Adult conditional BACE1 knockout mice exhibit axonal organization defects in the hippocampus

Previously, we determined that BACE1−/− mice exhibited axonal organization defects that correlated with deficient processing of the neural cell adhesion protein CHL1 (24). CHL1 is a substrate that appears to be preferred by BACE1 in neurons (31, 32). Consistent with these observations, BACE1-cleaved CHL1 β-NTF and full-length CHL1 were decreased and increased, respectively, in the brains of BACE1fl/fl;CamKIIα-iCre mice (Fig. 1A) and BACE1fl/fl;R26CreERT2 TAM-treated mice (Fig. 1, D to G). Differences in CHL1 β-NTF and full-length CHL1 between BACE1fl/fl;R26CreERT2 TAM-treated mice and BACE1fl/fl TAM-treated control mice were substantial, suggesting that induced deletion of the Bace1 gene in the adult may affect the function of CHL1 even after development is completed.

One of the CHL1-correlated axonal abnormalities that we had observed in the brains of germline BACE1 knockout mice was a disorganized and shortened length of the infrapyramidal bundle (IPB) of the hippocampal mossy fiber pathway and premature crossing of the CA3 pyramidal cell layer (24). To determine whether deficient BACE1 cleavage of CHL1 correlated with axonal defects in adult mice, we measured the length and assessed the organization of the IPB of BACE1fl/fl;R26CreERT2 TAM-treated mice in coronal brain sections immunostained for BACE1 and the mossy fiber marker synaptoporin (SPO; Fig. 5A and fig. S15). Similar to BACE1−/− mice, IPB length was shorter in BACE1fl/fl;CamKIIα-iCre mice compared to BACE1fl/fl mice at 9 months of age (Fig. 5, A and C). BACE1fl/fl;R26CreERT2 mice treated with TAM at 3 months and analyzed at 1 year of age (9 months after Bace1 gene deletion) had significantly shorter IPB length (P = 1.4 × 10−5) compared to BACE1fl/fl TAM-treated negative control mice (Fig. 5, A and C). The amount that the IPB was shortened in the adult conditional knockout mice (~30%) was similar to that observed in BACE1−/− mice (Fig. 5C) reported in our previous study (24). In addition, similar to BACE1−/− mice, we observed that the organization of the IPB of BACE1fl/fl;R26CreERT2 TAM-treated mice was severely disrupted compared to that of BACE1fl/fl TAM-treated mice, exhibiting premature crossing of mossy fibers through the CA3 pyramidal cell layer (Fig. 5B); this is a phenocopy of CHL1 knockout mice (35, 36). Immunostaining with an anti-CHL1 antibody revealed colocalization of CHL1 with presynaptic terminal and mossy fiber bouton markers synaptophysin and calbindin, respectively (Fig. 5B, low-power image in fig. S14), indicating neuronal, and specifically presynaptic, CHL1 localization. As we have previously reported, CHL1 also colocalized with BACE1 in mossy fiber terminals in the hippocampus (24).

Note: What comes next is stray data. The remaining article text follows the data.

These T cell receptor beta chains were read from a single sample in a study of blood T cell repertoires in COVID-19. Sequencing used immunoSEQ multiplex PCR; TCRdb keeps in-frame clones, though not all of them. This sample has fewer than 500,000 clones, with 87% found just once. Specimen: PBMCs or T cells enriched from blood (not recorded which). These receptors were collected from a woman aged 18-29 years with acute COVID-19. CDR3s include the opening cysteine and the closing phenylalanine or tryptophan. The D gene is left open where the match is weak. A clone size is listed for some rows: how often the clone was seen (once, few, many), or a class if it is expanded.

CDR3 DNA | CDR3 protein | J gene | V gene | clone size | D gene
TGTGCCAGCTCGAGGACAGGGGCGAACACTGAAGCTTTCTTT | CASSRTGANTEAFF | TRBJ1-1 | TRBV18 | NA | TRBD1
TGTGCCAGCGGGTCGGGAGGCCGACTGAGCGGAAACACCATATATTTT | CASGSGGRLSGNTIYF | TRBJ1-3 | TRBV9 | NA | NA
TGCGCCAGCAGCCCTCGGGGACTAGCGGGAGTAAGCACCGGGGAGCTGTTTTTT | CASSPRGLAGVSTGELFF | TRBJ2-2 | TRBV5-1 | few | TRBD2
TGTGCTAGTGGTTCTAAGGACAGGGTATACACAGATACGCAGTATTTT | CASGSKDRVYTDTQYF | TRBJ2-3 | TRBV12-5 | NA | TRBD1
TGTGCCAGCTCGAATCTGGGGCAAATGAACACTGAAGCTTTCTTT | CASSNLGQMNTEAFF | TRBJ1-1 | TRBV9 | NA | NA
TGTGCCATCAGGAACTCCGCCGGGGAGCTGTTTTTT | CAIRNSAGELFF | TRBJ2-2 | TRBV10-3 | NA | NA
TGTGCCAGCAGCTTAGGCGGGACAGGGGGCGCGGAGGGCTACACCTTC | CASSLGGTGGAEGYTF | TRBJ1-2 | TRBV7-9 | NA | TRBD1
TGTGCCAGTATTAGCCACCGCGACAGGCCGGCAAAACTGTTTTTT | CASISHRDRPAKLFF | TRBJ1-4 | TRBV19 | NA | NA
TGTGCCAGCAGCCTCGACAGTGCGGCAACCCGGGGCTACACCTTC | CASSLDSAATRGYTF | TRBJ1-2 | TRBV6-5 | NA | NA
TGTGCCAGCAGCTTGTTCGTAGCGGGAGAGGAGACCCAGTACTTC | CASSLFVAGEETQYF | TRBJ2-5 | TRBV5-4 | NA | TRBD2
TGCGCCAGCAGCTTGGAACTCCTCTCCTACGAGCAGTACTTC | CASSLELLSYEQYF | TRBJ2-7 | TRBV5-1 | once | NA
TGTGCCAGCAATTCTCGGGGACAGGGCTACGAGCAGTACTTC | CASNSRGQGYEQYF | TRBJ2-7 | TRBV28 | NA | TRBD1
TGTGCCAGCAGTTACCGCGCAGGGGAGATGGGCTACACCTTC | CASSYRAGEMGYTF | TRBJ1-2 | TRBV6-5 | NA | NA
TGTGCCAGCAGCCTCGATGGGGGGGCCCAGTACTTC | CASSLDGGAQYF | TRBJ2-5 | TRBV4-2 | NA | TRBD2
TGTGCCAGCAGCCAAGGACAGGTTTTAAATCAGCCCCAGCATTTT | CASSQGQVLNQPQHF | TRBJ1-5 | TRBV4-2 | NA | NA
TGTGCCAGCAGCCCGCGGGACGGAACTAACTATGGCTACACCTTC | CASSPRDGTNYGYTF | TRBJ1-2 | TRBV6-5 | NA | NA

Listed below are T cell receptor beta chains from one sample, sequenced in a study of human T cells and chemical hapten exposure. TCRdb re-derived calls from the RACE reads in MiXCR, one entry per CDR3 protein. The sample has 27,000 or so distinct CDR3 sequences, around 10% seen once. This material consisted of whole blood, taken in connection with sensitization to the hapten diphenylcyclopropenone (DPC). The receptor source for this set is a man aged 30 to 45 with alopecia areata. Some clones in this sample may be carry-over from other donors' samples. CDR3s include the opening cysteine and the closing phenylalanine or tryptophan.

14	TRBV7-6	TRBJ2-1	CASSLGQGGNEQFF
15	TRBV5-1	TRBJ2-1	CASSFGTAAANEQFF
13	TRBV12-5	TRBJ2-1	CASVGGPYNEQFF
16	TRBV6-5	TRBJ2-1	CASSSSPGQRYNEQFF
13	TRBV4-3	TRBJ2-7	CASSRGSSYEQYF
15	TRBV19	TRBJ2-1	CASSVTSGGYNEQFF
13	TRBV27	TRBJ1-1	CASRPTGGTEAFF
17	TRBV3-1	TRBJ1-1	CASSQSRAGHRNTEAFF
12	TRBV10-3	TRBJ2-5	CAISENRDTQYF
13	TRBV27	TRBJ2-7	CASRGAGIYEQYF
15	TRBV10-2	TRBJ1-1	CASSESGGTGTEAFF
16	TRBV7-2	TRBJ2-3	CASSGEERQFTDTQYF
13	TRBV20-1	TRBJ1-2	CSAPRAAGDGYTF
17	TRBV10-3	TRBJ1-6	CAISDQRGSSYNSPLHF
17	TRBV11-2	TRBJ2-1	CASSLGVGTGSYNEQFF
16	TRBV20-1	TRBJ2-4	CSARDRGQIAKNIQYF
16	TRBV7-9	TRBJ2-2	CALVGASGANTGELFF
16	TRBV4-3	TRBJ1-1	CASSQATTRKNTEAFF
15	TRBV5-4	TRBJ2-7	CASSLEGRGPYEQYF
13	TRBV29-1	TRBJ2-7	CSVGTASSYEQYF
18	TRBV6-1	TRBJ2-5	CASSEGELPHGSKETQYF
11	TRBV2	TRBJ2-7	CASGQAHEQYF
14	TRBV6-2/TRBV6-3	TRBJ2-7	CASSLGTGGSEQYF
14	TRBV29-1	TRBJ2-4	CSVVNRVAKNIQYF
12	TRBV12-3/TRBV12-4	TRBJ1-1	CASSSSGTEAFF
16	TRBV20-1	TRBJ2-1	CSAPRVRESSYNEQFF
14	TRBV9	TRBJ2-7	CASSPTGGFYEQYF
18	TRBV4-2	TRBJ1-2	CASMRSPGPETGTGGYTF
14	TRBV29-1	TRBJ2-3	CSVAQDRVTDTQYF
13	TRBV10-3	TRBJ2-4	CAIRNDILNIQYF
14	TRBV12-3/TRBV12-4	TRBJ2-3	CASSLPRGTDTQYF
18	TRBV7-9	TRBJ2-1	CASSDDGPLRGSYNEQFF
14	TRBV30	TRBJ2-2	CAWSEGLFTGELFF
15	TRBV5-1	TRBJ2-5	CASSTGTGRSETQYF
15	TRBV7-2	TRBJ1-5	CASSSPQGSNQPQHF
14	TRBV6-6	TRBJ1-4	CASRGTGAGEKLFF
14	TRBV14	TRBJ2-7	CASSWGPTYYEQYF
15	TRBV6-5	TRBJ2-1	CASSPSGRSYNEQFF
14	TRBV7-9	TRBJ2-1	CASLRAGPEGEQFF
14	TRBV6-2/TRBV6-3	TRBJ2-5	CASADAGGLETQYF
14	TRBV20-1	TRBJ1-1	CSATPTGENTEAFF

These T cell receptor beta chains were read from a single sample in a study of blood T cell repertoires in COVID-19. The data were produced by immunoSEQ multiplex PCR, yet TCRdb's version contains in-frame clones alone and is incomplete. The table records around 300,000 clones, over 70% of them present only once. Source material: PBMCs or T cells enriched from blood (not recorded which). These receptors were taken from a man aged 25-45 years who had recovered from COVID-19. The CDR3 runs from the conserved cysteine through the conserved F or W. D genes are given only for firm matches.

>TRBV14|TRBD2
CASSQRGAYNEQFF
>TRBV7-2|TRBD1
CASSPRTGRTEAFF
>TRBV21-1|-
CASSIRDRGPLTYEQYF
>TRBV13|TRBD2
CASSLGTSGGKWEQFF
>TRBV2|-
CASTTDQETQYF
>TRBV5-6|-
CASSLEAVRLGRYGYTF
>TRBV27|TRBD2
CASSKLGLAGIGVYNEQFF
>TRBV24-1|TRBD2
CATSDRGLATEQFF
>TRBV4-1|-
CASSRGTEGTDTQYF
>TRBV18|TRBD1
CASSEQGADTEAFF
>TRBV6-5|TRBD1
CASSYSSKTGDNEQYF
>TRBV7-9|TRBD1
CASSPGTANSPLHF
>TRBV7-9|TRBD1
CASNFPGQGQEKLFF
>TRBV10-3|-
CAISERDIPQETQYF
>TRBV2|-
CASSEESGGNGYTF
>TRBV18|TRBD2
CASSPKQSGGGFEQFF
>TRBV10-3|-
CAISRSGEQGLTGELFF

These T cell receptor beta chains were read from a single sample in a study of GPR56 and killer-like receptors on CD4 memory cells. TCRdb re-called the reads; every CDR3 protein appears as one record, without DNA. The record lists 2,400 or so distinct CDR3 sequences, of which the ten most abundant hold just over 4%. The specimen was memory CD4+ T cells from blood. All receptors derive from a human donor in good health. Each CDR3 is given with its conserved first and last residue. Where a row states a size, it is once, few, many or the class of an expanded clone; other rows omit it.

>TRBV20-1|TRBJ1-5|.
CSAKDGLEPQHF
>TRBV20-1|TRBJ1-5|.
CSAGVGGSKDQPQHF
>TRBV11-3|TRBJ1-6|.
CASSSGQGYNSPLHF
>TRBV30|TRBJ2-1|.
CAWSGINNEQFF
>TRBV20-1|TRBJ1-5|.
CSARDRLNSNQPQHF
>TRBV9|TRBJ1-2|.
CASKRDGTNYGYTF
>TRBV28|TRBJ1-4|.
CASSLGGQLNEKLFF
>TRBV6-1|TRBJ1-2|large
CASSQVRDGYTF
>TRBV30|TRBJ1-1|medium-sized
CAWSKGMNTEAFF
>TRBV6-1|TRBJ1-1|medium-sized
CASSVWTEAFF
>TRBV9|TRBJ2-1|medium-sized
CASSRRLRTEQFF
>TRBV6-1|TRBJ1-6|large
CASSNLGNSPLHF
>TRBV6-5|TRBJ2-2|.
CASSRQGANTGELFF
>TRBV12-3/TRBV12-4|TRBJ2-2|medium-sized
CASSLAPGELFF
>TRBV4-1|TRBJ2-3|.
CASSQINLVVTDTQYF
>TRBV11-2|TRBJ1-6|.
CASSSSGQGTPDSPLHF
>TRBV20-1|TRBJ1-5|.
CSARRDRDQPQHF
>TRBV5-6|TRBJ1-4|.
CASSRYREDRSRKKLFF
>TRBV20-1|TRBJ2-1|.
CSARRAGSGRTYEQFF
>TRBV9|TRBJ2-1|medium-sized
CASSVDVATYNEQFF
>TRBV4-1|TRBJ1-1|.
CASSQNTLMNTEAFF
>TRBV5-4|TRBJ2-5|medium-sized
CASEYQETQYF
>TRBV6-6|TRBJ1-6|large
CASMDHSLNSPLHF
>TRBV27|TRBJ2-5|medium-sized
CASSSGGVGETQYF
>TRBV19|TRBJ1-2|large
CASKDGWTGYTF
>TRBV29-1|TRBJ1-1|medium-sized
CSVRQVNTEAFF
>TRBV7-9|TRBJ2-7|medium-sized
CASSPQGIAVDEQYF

Fig. 5 Adult conditional BACE1 knockout mice show disorganization of the hippocampal mossy fiber pathway.

(A) Shown are coronal brain sections from mice with the indicated genotypes (BACE1−/−, BACE1fl/fl, BACE1fl/fl;CamKIIα-iCre, BACE1fl/fl-TAM, and BACE1fl/fl;R26CreERT2-TAM) revealing the hippocampus colabeled for the mossy fiber marker SPO (green, top) and BACE1 (red, bottom). Arrows delineate the boundaries of the IPB. BACE1fl/fl and BACE1fl/fl;R26CreERT2 mice were treated with TAM at 3 months of age and analyzed at 1 year of age. BACE1−/− and BACE1fl/fl mice at 9 months of age were used as positive and negative controls, respectively. SPB, suprapyramidal bundle; slu, stratum lucidum. Scale bars, 200 μm. DAPI, 4′,6-diamidino-2-phenylindole. (B) Coronal brain sections from BACE1fl/fl-TAM and BACE1fl/fl;R26CreERT2-TAM mice in (A) were coimmunostained with antibodies against CHL1 (red), the mossy fiber bouton and presynaptic terminal markers calbindin (green), and synaptophysin (blue). (C) IPB lengths were normalized to the lengths of the SPB plus slu and were displayed as ratios, that is, IPB/(SPB + slu). The number of mice for each genotype is indicated in each bar of the graph. Error bars indicate SEM; P values for indicated comparisons (lines) using unpaired Student’s t test are shown above the bars. (D) Both soluble and membrane fractions were prepared from the hippocampi of representative BACE1fl/fl-TAM and BACE1fl/fl;R26CreERT2-TAM mice and then were subjected to immunoblot analysis for CHL1 FL and CHL1 β-NTF. The middle panel represents a longer exposure of the upper panel. βIII-tubulin was the loading control. (E) Ratio of CHL1 FL to CHL1 β-NTF intensities in membrane fractions (CHL1 FL/β-NTF) and the intensity of the CHL1 β-NTF band in soluble fractions normalized to βIII-tubulin (sCHL1) displayed as arbitrary units (a.u.) for BACE1fl/fl;R26CreERT2-TAM and BACE1fl/fl-TAM mice (means ± SEM). (F) Correlation of CHL1 FL/β-NTF from (E) plotted against IPB/(SPB + slu) for BACE1fl/fl;R26CreERT2-TAM and BACE1fl/fl-TAM mice (R2 = 0.7014, P = 0.0002). (G) Correlation of sCHL1 from (E) plotted against IPB/(SPB + slu) for BACE1fl/fl;R26CreERT2-TAM and BACE1fl/fl-TAM mice (R2 = 0.4117, P = 0.01).